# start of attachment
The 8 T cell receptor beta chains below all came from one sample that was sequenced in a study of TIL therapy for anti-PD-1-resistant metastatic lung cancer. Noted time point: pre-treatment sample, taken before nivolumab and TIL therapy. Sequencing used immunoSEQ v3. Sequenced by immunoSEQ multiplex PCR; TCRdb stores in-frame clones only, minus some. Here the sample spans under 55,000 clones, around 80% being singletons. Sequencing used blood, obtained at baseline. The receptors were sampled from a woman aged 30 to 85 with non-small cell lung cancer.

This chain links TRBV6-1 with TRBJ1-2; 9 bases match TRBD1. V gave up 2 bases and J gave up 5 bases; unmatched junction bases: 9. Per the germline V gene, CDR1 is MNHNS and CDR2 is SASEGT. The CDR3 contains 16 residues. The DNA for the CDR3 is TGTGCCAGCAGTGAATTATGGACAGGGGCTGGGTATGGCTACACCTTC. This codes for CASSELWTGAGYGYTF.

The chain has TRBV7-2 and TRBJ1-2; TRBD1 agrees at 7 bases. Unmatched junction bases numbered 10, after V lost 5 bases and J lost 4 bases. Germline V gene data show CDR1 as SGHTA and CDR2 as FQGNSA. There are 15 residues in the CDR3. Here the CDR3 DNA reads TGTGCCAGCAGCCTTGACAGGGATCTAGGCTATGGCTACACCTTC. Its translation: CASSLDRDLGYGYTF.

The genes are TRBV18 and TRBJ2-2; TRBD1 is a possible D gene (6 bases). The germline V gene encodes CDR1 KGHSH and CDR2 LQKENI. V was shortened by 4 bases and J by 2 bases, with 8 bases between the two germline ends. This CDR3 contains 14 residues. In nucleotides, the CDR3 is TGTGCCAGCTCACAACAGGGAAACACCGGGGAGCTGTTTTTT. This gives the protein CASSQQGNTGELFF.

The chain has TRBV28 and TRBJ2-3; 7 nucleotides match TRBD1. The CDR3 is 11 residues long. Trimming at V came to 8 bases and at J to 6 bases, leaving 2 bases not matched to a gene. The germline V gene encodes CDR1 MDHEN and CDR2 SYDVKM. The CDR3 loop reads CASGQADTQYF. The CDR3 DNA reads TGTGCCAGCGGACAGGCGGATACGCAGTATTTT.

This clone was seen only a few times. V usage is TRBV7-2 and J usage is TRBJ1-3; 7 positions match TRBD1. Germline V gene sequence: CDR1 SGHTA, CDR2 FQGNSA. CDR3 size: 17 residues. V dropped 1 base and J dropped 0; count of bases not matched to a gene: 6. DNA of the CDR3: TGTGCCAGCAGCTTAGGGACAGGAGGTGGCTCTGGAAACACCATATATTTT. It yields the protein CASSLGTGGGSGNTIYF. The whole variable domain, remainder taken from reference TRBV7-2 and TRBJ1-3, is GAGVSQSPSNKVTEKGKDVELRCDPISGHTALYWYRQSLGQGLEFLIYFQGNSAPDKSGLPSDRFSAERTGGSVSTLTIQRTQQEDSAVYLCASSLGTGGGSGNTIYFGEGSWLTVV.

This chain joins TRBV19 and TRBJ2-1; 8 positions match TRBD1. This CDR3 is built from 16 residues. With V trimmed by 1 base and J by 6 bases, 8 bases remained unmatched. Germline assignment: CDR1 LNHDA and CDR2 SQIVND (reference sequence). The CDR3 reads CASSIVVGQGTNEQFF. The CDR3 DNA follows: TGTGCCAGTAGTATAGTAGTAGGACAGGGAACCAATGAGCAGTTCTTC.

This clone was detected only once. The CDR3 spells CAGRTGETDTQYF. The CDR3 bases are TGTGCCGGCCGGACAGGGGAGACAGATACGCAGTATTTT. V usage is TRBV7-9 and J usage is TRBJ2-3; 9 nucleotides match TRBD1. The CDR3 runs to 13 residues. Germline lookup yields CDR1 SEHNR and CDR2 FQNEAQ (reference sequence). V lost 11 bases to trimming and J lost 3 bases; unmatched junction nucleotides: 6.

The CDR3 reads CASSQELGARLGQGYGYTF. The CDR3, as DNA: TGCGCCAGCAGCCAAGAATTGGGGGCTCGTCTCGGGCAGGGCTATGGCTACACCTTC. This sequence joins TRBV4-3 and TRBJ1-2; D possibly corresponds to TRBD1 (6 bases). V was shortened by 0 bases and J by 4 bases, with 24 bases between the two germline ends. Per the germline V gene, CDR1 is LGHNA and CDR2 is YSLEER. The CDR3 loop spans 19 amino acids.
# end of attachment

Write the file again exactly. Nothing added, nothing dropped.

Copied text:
The 8 T cell receptor beta chains below all came from one sample that was sequenced in a study of TIL therapy for anti-PD-1-resistant metastatic lung cancer. Noted time point: pre-treatment sample, taken before nivolumab and TIL therapy. Sequencing used immunoSEQ v3. Sequenced by immunoSEQ multiplex PCR; TCRdb stores in-frame clones only, minus some. Here the sample spans under 55,000 clones, around 80% being singletons. Sequencing used blood, obtained at baseline. The receptors were sampled from a woman aged 30 to 85 with non-small cell lung cancer.

This chain links TRBV6-1 with TRBJ1-2; 9 bases match TRBD1. V gave up 2 bases and J gave up 5 bases; unmatched junction bases: 9. Per the germline V gene, CDR1 is MNHNS and CDR2 is SASEGT. The CDR3 contains 16 residues. The DNA for the CDR3 is TGTGCCAGCAGTGAATTATGGACAGGGGCTGGGTATGGCTACACCTTC. This codes for CASSELWTGAGYGYTF.

The chain has TRBV7-2 and TRBJ1-2; TRBD1 agrees at 7 bases. Unmatched junction bases numbered 10, after V lost 5 bases and J lost 4 bases. Germline V gene data show CDR1 as SGHTA and CDR2 as FQGNSA. There are 15 residues in the CDR3. Here the CDR3 DNA reads TGTGCCAGCAGCCTTGACAGGGATCTAGGCTATGGCTACACCTTC. Its translation: CASSLDRDLGYGYTF.

The genes are TRBV18 and TRBJ2-2; TRBD1 is a possible D gene (6 bases). The germline V gene encodes CDR1 KGHSH and CDR2 LQKENI. V was shortened by 4 bases and J by 2 bases, with 8 bases between the two germline ends. This CDR3 contains 14 residues. In nucleotides, the CDR3 is TGTGCCAGCTCACAACAGGGAAACACCGGGGAGCTGTTTTTT. This gives the protein CASSQQGNTGELFF.

The chain has TRBV28 and TRBJ2-3; 7 nucleotides match TRBD1. The CDR3 is 11 residues long. Trimming at V came to 8 bases and at J to 6 bases, leaving 2 bases not matched to a gene. The germline V gene encodes CDR1 MDHEN and CDR2 SYDVKM. The CDR3 loop reads CASGQADTQYF. The CDR3 DNA reads TGTGCCAGCGGACAGGCGGATACGCAGTATTTT.

This clone was seen only a few times. V usage is TRBV7-2 and J usage is TRBJ1-3; 7 positions match TRBD1. Germline V gene sequence: CDR1 SGHTA, CDR2 FQGNSA. CDR3 size: 17 residues. V dropped 1 base and J dropped 0; count of bases not matched to a gene: 6. DNA of the CDR3: TGTGCCAGCAGCTTAGGGACAGGAGGTGGCTCTGGAAACACCATATATTTT. It yields the protein CASSLGTGGGSGNTIYF. The whole variable domain, remainder taken from reference TRBV7-2 and TRBJ1-3, is GAGVSQSPSNKVTEKGKDVELRCDPISGHTALYWYRQSLGQGLEFLIYFQGNSAPDKSGLPSDRFSAERTGGSVSTLTIQRTQQEDSAVYLCASSLGTGGGSGNTIYFGEGSWLTVV.

This chain joins TRBV19 and TRBJ2-1; 8 positions match TRBD1. This CDR3 is built from 16 residues. With V trimmed by 1 base and J by 6 bases, 8 bases remained unmatched. Germline assignment: CDR1 LNHDA and CDR2 SQIVND (reference sequence). The CDR3 reads CASSIVVGQGTNEQFF. The CDR3 DNA follows: TGTGCCAGTAGTATAGTAGTAGGACAGGGAACCAATGAGCAGTTCTTC.

This clone was detected only once. The CDR3 spells CAGRTGETDTQYF. The CDR3 bases are TGTGCCGGCCGGACAGGGGAGACAGATACGCAGTATTTT. V usage is TRBV7-9 and J usage is TRBJ2-3; 9 nucleotides match TRBD1. The CDR3 runs to 13 residues. Germline lookup yields CDR1 SEHNR and CDR2 FQNEAQ (reference sequence). V lost 11 bases to trimming and J lost 3 bases; unmatched junction nucleotides: 6.

The CDR3 reads CASSQELGARLGQGYGYTF. The CDR3, as DNA: TGCGCCAGCAGCCAAGAATTGGGGGCTCGTCTCGGGCAGGGCTATGGCTACACCTTC. This sequence joins TRBV4-3 and TRBJ1-2; D possibly corresponds to TRBD1 (6 bases). V was shortened by 0 bases and J by 4 bases, with 24 bases between the two germline ends. Per the germline V gene, CDR1 is LGHNA and CDR2 is YSLEER. The CDR3 loop spans 19 amino acids.